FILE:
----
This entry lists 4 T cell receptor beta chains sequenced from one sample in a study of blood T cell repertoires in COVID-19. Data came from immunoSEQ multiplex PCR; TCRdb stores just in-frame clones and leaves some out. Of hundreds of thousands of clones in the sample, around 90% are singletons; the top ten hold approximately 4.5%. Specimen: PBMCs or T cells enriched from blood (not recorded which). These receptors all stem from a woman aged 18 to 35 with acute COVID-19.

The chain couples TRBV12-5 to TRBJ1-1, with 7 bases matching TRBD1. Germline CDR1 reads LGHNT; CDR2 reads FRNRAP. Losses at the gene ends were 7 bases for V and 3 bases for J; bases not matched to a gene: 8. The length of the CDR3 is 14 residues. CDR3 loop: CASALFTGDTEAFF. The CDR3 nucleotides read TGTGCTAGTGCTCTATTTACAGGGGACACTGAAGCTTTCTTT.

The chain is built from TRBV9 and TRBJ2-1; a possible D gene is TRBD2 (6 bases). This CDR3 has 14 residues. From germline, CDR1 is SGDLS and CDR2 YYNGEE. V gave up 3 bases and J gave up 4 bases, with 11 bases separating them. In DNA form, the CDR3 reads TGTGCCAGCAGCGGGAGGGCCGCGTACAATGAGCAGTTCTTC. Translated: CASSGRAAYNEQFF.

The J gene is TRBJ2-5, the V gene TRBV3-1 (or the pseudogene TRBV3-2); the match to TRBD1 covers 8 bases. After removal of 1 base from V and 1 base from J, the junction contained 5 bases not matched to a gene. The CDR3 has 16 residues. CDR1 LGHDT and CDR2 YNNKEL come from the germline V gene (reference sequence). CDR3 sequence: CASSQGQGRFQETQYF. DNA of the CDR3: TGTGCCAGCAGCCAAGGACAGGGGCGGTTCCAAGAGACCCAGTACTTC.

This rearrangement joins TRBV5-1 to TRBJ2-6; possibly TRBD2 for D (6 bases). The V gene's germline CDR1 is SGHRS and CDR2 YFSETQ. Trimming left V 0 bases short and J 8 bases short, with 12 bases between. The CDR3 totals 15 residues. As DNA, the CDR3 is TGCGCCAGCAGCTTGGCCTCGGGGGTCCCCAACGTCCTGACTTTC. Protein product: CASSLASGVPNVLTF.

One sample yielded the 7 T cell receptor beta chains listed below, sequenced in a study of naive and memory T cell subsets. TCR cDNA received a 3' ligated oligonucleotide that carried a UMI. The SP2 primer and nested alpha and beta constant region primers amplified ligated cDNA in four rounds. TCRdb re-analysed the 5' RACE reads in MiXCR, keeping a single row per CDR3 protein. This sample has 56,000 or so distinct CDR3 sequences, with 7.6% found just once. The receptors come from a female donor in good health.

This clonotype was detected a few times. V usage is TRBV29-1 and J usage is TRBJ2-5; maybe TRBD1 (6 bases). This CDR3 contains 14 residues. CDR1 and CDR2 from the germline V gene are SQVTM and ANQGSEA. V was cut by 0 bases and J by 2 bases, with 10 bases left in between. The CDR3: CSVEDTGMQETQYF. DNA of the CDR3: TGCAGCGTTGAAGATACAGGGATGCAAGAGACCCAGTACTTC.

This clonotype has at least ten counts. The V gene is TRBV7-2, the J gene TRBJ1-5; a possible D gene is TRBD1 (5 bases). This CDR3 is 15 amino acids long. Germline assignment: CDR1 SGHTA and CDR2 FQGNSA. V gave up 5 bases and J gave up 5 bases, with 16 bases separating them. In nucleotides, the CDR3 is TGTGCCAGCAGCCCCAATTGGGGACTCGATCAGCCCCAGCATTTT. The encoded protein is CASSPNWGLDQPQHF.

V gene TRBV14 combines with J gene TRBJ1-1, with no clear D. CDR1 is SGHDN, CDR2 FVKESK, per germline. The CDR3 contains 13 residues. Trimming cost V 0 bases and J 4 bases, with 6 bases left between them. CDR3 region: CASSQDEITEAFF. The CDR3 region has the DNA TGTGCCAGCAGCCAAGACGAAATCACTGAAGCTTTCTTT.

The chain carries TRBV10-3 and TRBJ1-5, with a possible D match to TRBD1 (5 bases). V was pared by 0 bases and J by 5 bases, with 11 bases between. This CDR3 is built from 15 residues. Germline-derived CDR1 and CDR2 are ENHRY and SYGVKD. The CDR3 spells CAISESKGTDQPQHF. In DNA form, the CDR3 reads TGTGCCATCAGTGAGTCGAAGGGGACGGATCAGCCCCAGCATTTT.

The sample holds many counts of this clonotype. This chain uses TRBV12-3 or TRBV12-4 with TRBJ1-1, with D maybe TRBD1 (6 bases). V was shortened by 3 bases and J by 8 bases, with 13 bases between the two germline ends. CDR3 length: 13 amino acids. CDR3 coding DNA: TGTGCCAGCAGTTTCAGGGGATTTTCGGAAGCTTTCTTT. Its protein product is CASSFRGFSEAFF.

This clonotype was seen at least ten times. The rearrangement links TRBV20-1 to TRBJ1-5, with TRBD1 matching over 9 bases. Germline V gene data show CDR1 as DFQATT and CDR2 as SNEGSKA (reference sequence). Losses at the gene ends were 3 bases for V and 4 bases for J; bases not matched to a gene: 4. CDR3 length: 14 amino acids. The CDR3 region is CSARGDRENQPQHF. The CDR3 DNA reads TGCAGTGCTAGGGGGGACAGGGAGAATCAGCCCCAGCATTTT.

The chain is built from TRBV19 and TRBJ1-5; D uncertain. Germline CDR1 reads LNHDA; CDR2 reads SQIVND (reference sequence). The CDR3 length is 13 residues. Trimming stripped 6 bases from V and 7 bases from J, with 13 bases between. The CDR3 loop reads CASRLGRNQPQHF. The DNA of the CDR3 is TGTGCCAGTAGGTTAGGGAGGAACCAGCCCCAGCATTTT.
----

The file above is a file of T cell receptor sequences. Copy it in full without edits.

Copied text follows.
This entry lists 4 T cell receptor beta chains sequenced from one sample in a study of blood T cell repertoires in COVID-19. Data came from immunoSEQ multiplex PCR; TCRdb stores just in-frame clones and leaves some out. Of hundreds of thousands of clones in the sample, around 90% are singletons; the top ten hold approximately 4.5%. Specimen: PBMCs or T cells enriched from blood (not recorded which). These receptors all stem from a woman aged 18 to 35 with acute COVID-19.

The chain couples TRBV12-5 to TRBJ1-1, with 7 bases matching TRBD1. Germline CDR1 reads LGHNT; CDR2 reads FRNRAP. Losses at the gene ends were 7 bases for V and 3 bases for J; bases not matched to a gene: 8. The length of the CDR3 is 14 residues. CDR3 loop: CASALFTGDTEAFF. The CDR3 nucleotides read TGTGCTAGTGCTCTATTTACAGGGGACACTGAAGCTTTCTTT.

The chain is built from TRBV9 and TRBJ2-1; a possible D gene is TRBD2 (6 bases). This CDR3 has 14 residues. From germline, CDR1 is SGDLS and CDR2 YYNGEE. V gave up 3 bases and J gave up 4 bases, with 11 bases separating them. In DNA form, the CDR3 reads TGTGCCAGCAGCGGGAGGGCCGCGTACAATGAGCAGTTCTTC. Translated: CASSGRAAYNEQFF.

The J gene is TRBJ2-5, the V gene TRBV3-1 (or the pseudogene TRBV3-2); the match to TRBD1 covers 8 bases. After removal of 1 base from V and 1 base from J, the junction contained 5 bases not matched to a gene. The CDR3 has 16 residues. CDR1 LGHDT and CDR2 YNNKEL come from the germline V gene (reference sequence). CDR3 sequence: CASSQGQGRFQETQYF. DNA of the CDR3: TGTGCCAGCAGCCAAGGACAGGGGCGGTTCCAAGAGACCCAGTACTTC.

This rearrangement joins TRBV5-1 to TRBJ2-6; possibly TRBD2 for D (6 bases). The V gene's germline CDR1 is SGHRS and CDR2 YFSETQ. Trimming left V 0 bases short and J 8 bases short, with 12 bases between. The CDR3 totals 15 residues. As DNA, the CDR3 is TGCGCCAGCAGCTTGGCCTCGGGGGTCCCCAACGTCCTGACTTTC. Protein product: CASSLASGVPNVLTF.

One sample yielded the 7 T cell receptor beta chains listed below, sequenced in a study of naive and memory T cell subsets. TCR cDNA received a 3' ligated oligonucleotide that carried a UMI. The SP2 primer and nested alpha and beta constant region primers amplified ligated cDNA in four rounds. TCRdb re-analysed the 5' RACE reads in MiXCR, keeping a single row per CDR3 protein. This sample has 56,000 or so distinct CDR3 sequences, with 7.6% found just once. The receptors come from a female donor in good health.

This clonotype was detected a few times. V usage is TRBV29-1 and J usage is TRBJ2-5; maybe TRBD1 (6 bases). This CDR3 contains 14 residues. CDR1 and CDR2 from the germline V gene are SQVTM and ANQGSEA. V was cut by 0 bases and J by 2 bases, with 10 bases left in between. The CDR3: CSVEDTGMQETQYF. DNA of the CDR3: TGCAGCGTTGAAGATACAGGGATGCAAGAGACCCAGTACTTC.

This clonotype has at least ten counts. The V gene is TRBV7-2, the J gene TRBJ1-5; a possible D gene is TRBD1 (5 bases). This CDR3 is 15 amino acids long. Germline assignment: CDR1 SGHTA and CDR2 FQGNSA. V gave up 5 bases and J gave up 5 bases, with 16 bases separating them. In nucleotides, the CDR3 is TGTGCCAGCAGCCCCAATTGGGGACTCGATCAGCCCCAGCATTTT. The encoded protein is CASSPNWGLDQPQHF.

V gene TRBV14 combines with J gene TRBJ1-1, with no clear D. CDR1 is SGHDN, CDR2 FVKESK, per germline. The CDR3 contains 13 residues. Trimming cost V 0 bases and J 4 bases, with 6 bases left between them. CDR3 region: CASSQDEITEAFF. The CDR3 region has the DNA TGTGCCAGCAGCCAAGACGAAATCACTGAAGCTTTCTTT.

The chain carries TRBV10-3 and TRBJ1-5, with a possible D match to TRBD1 (5 bases). V was pared by 0 bases and J by 5 bases, with 11 bases between. This CDR3 is built from 15 residues. Germline-derived CDR1 and CDR2 are ENHRY and SYGVKD. The CDR3 spells CAISESKGTDQPQHF. In DNA form, the CDR3 reads TGTGCCATCAGTGAGTCGAAGGGGACGGATCAGCCCCAGCATTTT.

The sample holds many counts of this clonotype. This chain uses TRBV12-3 or TRBV12-4 with TRBJ1-1, with D maybe TRBD1 (6 bases). V was shortened by 3 bases and J by 8 bases, with 13 bases between the two germline ends. CDR3 length: 13 amino acids. CDR3 coding DNA: TGTGCCAGCAGTTTCAGGGGATTTTCGGAAGCTTTCTTT. Its protein product is CASSFRGFSEAFF.

This clonotype was seen at least ten times. The rearrangement links TRBV20-1 to TRBJ1-5, with TRBD1 matching over 9 bases. Germline V gene data show CDR1 as DFQATT and CDR2 as SNEGSKA (reference sequence). Losses at the gene ends were 3 bases for V and 4 bases for J; bases not matched to a gene: 4. CDR3 length: 14 amino acids. The CDR3 region is CSARGDRENQPQHF. The CDR3 DNA reads TGCAGTGCTAGGGGGGACAGGGAGAATCAGCCCCAGCATTTT.

The chain is built from TRBV19 and TRBJ1-5; D uncertain. Germline CDR1 reads LNHDA; CDR2 reads SQIVND (reference sequence). The CDR3 length is 13 residues. Trimming stripped 6 bases from V and 7 bases from J, with 13 bases between. The CDR3 loop reads CASRLGRNQPQHF. The DNA of the CDR3 is TGTGCCAGTAGGTTAGGGAGGAACCAGCCCCAGCATTTT.